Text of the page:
by Andrea Lundgren
Humans are born storytellers. Shortly after learning to string sentences together, we start sharing them: “Mommy, I did this…” or “Daddy, I did that….” We are eager to hear about others’ experiences, supposedly to learn from them and avoid their mistakes, and we like basking in the glory that our own stories give us (after being mentally edited, of course).
This trait can grow into writing them down, imagining stories that never happened and filling them with people who never existed. But there is a difference between a story and a novel.
When we first start writing fiction, we almost always write stories—organic concoctions, full of rabbit trails and overstocked with characters. We blithely fill pages, stringing along adventures and dreaming of what happens next. When we are in storytelling mode, we “hang out” with the cool people of our creation in whatever sort of world we make for them, artistically doodling our way down the page.
It’s an epoch of growth, when we experiment and play with things like plot, setting, narration, and so forth. We may create fan-fiction or change the ends of movies, or we may use original (more-or-less) characters, but either way, we let our stories take us wherever they (or we) want to go. But when we’re done, we haven’t necessarily created a novel.
Because a novel is structure. It’s a business commodity, written to satisfy a certain set of expectations, and there are rules we have to examine and a market we have to consider when we are writing a novel. We can’t just ream off a certain number of words, slap on a cool cover picture, and call it good. If we have too slow a beginning, potential readers may drop the book and move on. If we have too many characters, they may get lost. And if we have enough inconsistencies in grammar, spelling, or world building, we may get on their list of “never-to-be-touched-again.”
Pouring out our story like a liquid batter works well when we’re in the storytelling phase of our writing career, or even in storyteller mode, but eventually, we have to sit back and look at what we’ve written, as an author, asking ourselves some tough questions: are there too many characters? Does the plot make sense? Is there a theme? Does the plot underscore the theme? Is the story interesting and cohesive, hanging together by a neat collection of threads, or does it get snarled and convoluted as the pages slip past?
When we have really good beta readers (or agents and editors), we can get help with this. They can spot the story’s shortcomings and help us turn it into a novel. (One of the problems many self-published stories seem to face is that no one helps turn the book into a novel. They’re sometimes good stories—the raw material is there—but it hasn’t been polished into a sound, marketable product.)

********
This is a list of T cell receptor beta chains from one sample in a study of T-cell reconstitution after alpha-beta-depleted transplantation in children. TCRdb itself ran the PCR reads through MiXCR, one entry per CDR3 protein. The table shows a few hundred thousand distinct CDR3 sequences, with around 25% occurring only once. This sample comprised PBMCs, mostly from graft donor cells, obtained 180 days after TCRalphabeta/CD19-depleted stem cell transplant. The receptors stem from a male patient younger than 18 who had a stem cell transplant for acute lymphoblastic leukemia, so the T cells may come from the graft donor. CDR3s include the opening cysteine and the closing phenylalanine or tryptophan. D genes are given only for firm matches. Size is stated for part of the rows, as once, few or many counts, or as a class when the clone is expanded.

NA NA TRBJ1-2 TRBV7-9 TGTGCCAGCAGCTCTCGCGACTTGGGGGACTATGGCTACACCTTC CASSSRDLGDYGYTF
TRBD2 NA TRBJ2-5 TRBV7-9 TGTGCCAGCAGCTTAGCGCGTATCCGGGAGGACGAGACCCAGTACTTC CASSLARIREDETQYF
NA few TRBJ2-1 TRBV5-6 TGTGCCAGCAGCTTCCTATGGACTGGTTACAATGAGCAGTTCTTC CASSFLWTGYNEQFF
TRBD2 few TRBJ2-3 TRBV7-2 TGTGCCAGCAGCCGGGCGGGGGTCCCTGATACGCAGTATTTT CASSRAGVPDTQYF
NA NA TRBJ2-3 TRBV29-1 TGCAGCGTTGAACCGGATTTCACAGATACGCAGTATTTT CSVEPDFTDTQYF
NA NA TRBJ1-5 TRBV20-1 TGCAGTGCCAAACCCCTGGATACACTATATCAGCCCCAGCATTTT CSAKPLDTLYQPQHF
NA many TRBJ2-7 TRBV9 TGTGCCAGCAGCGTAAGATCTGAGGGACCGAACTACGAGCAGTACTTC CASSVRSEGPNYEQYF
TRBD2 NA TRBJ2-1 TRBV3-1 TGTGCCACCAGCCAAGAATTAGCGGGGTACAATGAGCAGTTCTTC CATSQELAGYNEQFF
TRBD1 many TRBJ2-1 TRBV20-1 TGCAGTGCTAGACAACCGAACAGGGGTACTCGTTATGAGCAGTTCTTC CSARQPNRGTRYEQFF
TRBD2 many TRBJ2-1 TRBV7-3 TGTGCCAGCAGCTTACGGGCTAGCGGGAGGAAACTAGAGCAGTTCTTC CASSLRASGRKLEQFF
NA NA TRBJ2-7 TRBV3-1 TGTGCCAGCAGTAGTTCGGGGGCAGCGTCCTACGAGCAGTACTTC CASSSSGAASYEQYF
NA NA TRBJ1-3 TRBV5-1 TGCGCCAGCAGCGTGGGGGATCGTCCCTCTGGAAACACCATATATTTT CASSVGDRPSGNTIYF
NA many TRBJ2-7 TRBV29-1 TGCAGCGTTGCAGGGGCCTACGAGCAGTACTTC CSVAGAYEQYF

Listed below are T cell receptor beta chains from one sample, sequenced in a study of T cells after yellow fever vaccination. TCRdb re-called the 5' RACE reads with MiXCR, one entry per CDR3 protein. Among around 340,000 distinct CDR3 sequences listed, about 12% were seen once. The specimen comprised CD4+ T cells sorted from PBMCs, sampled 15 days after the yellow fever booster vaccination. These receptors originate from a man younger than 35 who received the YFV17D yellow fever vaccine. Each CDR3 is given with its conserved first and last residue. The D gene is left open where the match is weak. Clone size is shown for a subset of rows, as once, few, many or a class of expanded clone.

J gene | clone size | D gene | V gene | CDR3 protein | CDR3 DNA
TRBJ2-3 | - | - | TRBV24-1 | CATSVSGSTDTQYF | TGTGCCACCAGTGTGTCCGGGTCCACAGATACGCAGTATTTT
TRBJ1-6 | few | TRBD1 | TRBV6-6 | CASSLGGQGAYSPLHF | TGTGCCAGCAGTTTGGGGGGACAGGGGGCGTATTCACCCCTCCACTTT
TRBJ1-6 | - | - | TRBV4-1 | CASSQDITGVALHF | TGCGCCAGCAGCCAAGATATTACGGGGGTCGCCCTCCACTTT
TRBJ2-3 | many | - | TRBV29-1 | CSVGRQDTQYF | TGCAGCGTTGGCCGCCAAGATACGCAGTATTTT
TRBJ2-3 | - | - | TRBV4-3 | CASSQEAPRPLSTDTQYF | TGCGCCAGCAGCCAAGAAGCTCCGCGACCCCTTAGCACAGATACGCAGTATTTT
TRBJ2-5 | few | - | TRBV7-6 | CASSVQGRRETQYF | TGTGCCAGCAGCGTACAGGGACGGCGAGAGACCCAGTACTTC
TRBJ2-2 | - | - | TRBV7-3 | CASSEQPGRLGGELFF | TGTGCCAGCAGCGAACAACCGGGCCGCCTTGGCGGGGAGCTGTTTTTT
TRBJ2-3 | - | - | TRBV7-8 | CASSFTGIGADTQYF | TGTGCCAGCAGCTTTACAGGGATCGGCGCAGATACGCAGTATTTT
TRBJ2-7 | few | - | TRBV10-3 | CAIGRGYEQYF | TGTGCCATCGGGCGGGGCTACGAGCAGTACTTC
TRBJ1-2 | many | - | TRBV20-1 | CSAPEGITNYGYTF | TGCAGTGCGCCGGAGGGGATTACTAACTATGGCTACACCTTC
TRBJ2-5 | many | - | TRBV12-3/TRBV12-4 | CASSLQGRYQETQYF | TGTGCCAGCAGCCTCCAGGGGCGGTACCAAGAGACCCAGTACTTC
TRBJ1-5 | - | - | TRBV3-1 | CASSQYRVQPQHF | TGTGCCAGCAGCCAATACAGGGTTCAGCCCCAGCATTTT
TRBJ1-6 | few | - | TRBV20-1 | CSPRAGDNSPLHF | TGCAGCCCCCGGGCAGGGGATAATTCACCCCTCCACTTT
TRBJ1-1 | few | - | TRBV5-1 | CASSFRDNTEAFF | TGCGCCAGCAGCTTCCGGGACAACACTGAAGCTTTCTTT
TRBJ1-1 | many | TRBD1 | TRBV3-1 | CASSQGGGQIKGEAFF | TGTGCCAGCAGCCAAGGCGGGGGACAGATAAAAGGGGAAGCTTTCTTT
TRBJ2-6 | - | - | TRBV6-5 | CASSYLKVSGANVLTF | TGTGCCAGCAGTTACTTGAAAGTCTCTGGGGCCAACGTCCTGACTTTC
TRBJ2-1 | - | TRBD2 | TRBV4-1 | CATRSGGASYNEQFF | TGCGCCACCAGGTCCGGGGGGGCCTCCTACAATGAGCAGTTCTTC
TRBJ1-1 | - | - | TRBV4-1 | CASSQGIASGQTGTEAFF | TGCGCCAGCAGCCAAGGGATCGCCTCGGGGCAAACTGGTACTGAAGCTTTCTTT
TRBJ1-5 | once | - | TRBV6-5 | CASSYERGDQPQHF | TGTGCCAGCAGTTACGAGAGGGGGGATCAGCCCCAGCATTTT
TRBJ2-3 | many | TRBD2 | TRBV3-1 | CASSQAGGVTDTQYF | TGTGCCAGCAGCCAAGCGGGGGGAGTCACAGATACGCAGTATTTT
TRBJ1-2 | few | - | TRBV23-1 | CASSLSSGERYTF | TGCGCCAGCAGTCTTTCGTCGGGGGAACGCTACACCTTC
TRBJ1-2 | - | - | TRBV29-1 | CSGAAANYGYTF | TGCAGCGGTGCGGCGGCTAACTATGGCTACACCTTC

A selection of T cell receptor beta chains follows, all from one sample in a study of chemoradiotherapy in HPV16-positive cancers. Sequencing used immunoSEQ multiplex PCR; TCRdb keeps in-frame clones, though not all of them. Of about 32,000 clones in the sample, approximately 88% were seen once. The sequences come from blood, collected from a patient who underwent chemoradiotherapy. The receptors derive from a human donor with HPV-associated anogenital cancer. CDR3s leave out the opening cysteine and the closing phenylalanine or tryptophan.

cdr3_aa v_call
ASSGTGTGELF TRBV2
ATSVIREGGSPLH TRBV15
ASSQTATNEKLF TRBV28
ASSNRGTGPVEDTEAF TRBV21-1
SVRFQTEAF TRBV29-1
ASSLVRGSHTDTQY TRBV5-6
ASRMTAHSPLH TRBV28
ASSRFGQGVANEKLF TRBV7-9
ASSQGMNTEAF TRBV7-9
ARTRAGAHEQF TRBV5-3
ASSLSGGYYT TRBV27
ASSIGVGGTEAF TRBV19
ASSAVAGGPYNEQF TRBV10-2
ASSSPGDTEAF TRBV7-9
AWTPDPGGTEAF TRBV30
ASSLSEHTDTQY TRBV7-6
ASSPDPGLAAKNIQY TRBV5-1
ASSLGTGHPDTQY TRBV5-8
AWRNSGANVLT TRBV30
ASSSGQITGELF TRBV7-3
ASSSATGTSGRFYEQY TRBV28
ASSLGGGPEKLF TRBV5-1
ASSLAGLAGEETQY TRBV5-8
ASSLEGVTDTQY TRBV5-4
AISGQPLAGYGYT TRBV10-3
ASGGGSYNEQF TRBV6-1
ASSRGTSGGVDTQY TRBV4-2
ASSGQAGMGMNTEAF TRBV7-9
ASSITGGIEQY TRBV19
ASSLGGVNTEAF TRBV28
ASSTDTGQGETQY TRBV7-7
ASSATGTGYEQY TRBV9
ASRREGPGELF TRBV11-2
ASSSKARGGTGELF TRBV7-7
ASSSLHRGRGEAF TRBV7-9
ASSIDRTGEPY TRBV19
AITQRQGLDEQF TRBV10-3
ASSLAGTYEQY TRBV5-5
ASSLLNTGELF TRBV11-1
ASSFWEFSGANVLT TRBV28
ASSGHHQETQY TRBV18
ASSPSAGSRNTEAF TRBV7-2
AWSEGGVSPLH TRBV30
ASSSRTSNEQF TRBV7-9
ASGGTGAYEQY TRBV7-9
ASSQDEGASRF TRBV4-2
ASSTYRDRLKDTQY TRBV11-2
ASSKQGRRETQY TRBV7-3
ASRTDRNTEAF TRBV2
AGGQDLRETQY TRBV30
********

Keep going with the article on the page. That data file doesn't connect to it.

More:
This doesn’t mean we have to follow every market trend, even in our own genre, but we need to know what makes a good, reader-friendly story. That’s why there are so many writing rules out there: tips from others, trying to explain how to turn a story into a novel. Advice on how many main characters to have, how to keep a plot from turning stale, how to keep the characters interesting, the dialogue believable, and so forth.
Lately, I’ve been trying to approach my own stories as novels, and it’s hard work. There is a lot more strategy involved than I’d thought: how many characters do I want in this book? Which ones? How do I introduce them? What pieces of information do I tell my readers, like cards placed face-up on a table, and which do I hold back in my hand? I have to look at what my readers will expect in a story—how much action, how much (if any) romance, how much description—and make strategic, businesslike decisions based on this information. All this, without losing the art and magic of creation, the fun of characters’ relationships, and the poetry of good descriptions.
Writing a story may be an art, but crafting a novel is a business, and hard work. Those who would be published should not tread this path lightly, but put each foot forward, carefully moving closer to their goal.
The tie between me and my readers are words, ultimately as tenuous and fragile as a spiderweb and just as breakable. The greatest gifts I can hope to possess are enough perseverance to keep putting words on the page and enough patience to wait until my words are the right ones, before unleashing them on the rest of the world.
Guest post contributed by Andrea Lundgren. See more of her great posts on all things writing and from an authors point of view. She offers advice, insider information, and even free ebook offers.